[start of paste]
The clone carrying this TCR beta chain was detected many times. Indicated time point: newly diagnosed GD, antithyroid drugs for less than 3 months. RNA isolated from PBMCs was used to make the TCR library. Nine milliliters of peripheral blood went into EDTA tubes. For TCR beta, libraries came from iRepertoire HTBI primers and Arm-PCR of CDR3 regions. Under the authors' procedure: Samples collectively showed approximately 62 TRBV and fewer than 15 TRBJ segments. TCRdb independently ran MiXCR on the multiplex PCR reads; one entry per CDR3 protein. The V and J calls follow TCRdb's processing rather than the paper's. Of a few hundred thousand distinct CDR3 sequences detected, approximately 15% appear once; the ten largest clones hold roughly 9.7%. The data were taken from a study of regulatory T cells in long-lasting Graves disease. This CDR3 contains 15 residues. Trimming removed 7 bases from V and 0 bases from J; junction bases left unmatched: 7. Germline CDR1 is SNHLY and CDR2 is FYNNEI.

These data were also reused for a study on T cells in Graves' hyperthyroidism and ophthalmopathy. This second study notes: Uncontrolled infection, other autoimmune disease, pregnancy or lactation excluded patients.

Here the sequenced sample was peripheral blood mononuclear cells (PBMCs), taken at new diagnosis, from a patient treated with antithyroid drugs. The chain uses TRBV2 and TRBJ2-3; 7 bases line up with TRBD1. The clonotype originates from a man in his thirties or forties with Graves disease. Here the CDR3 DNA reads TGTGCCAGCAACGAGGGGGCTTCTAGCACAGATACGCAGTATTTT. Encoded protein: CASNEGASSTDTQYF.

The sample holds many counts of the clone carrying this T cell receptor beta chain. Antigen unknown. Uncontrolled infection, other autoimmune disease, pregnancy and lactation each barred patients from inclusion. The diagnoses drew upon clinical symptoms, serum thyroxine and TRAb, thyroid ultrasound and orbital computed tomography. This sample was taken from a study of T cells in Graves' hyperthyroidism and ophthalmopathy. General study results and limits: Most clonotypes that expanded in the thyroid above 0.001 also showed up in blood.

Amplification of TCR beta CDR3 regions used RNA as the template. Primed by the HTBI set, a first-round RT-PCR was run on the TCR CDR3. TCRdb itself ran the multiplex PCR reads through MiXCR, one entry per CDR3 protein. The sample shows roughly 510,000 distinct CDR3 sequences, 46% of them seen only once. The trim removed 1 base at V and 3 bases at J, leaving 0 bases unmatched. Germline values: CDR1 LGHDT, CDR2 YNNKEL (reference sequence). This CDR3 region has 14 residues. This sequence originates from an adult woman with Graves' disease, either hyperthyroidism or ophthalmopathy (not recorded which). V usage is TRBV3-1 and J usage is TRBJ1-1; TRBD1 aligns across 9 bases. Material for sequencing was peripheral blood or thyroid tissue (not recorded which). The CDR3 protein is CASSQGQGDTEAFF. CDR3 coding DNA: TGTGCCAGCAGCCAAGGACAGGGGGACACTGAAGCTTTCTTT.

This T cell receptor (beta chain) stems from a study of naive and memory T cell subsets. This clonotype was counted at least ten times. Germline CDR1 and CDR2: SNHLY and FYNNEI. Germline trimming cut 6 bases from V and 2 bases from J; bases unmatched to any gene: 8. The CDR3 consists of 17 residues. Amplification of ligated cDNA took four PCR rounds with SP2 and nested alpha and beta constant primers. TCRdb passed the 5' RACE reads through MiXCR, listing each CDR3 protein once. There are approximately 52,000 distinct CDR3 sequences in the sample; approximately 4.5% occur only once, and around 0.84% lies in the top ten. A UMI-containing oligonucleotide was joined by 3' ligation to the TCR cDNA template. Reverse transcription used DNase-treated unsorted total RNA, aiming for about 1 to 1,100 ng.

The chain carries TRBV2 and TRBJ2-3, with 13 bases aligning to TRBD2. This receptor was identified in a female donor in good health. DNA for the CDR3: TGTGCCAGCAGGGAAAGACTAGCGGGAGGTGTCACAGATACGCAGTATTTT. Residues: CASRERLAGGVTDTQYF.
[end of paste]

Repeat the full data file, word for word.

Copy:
The clone carrying this TCR beta chain was detected many times. Indicated time point: newly diagnosed GD, antithyroid drugs for less than 3 months. RNA isolated from PBMCs was used to make the TCR library. Nine milliliters of peripheral blood went into EDTA tubes. For TCR beta, libraries came from iRepertoire HTBI primers and Arm-PCR of CDR3 regions. Under the authors' procedure: Samples collectively showed approximately 62 TRBV and fewer than 15 TRBJ segments. TCRdb independently ran MiXCR on the multiplex PCR reads; one entry per CDR3 protein. The V and J calls follow TCRdb's processing rather than the paper's. Of a few hundred thousand distinct CDR3 sequences detected, approximately 15% appear once; the ten largest clones hold roughly 9.7%. The data were taken from a study of regulatory T cells in long-lasting Graves disease. This CDR3 contains 15 residues. Trimming removed 7 bases from V and 0 bases from J; junction bases left unmatched: 7. Germline CDR1 is SNHLY and CDR2 is FYNNEI.

These data were also reused for a study on T cells in Graves' hyperthyroidism and ophthalmopathy. This second study notes: Uncontrolled infection, other autoimmune disease, pregnancy or lactation excluded patients.

Here the sequenced sample was peripheral blood mononuclear cells (PBMCs), taken at new diagnosis, from a patient treated with antithyroid drugs. The chain uses TRBV2 and TRBJ2-3; 7 bases line up with TRBD1. The clonotype originates from a man in his thirties or forties with Graves disease. Here the CDR3 DNA reads TGTGCCAGCAACGAGGGGGCTTCTAGCACAGATACGCAGTATTTT. Encoded protein: CASNEGASSTDTQYF.

The sample holds many counts of the clone carrying this T cell receptor beta chain. Antigen unknown. Uncontrolled infection, other autoimmune disease, pregnancy and lactation each barred patients from inclusion. The diagnoses drew upon clinical symptoms, serum thyroxine and TRAb, thyroid ultrasound and orbital computed tomography. This sample was taken from a study of T cells in Graves' hyperthyroidism and ophthalmopathy. General study results and limits: Most clonotypes that expanded in the thyroid above 0.001 also showed up in blood.

Amplification of TCR beta CDR3 regions used RNA as the template. Primed by the HTBI set, a first-round RT-PCR was run on the TCR CDR3. TCRdb itself ran the multiplex PCR reads through MiXCR, one entry per CDR3 protein. The sample shows roughly 510,000 distinct CDR3 sequences, 46% of them seen only once. The trim removed 1 base at V and 3 bases at J, leaving 0 bases unmatched. Germline values: CDR1 LGHDT, CDR2 YNNKEL (reference sequence). This CDR3 region has 14 residues. This sequence originates from an adult woman with Graves' disease, either hyperthyroidism or ophthalmopathy (not recorded which). V usage is TRBV3-1 and J usage is TRBJ1-1; TRBD1 aligns across 9 bases. Material for sequencing was peripheral blood or thyroid tissue (not recorded which). The CDR3 protein is CASSQGQGDTEAFF. CDR3 coding DNA: TGTGCCAGCAGCCAAGGACAGGGGGACACTGAAGCTTTCTTT.

This T cell receptor (beta chain) stems from a study of naive and memory T cell subsets. This clonotype was counted at least ten times. Germline CDR1 and CDR2: SNHLY and FYNNEI. Germline trimming cut 6 bases from V and 2 bases from J; bases unmatched to any gene: 8. The CDR3 consists of 17 residues. Amplification of ligated cDNA took four PCR rounds with SP2 and nested alpha and beta constant primers. TCRdb passed the 5' RACE reads through MiXCR, listing each CDR3 protein once. There are approximately 52,000 distinct CDR3 sequences in the sample; approximately 4.5% occur only once, and around 0.84% lies in the top ten. A UMI-containing oligonucleotide was joined by 3' ligation to the TCR cDNA template. Reverse transcription used DNase-treated unsorted total RNA, aiming for about 1 to 1,100 ng.

The chain carries TRBV2 and TRBJ2-3, with 13 bases aligning to TRBD2. This receptor was identified in a female donor in good health. DNA for the CDR3: TGTGCCAGCAGGGAAAGACTAGCGGGAGGTGTCACAGATACGCAGTATTTT. Residues: CASRERLAGGVTDTQYF.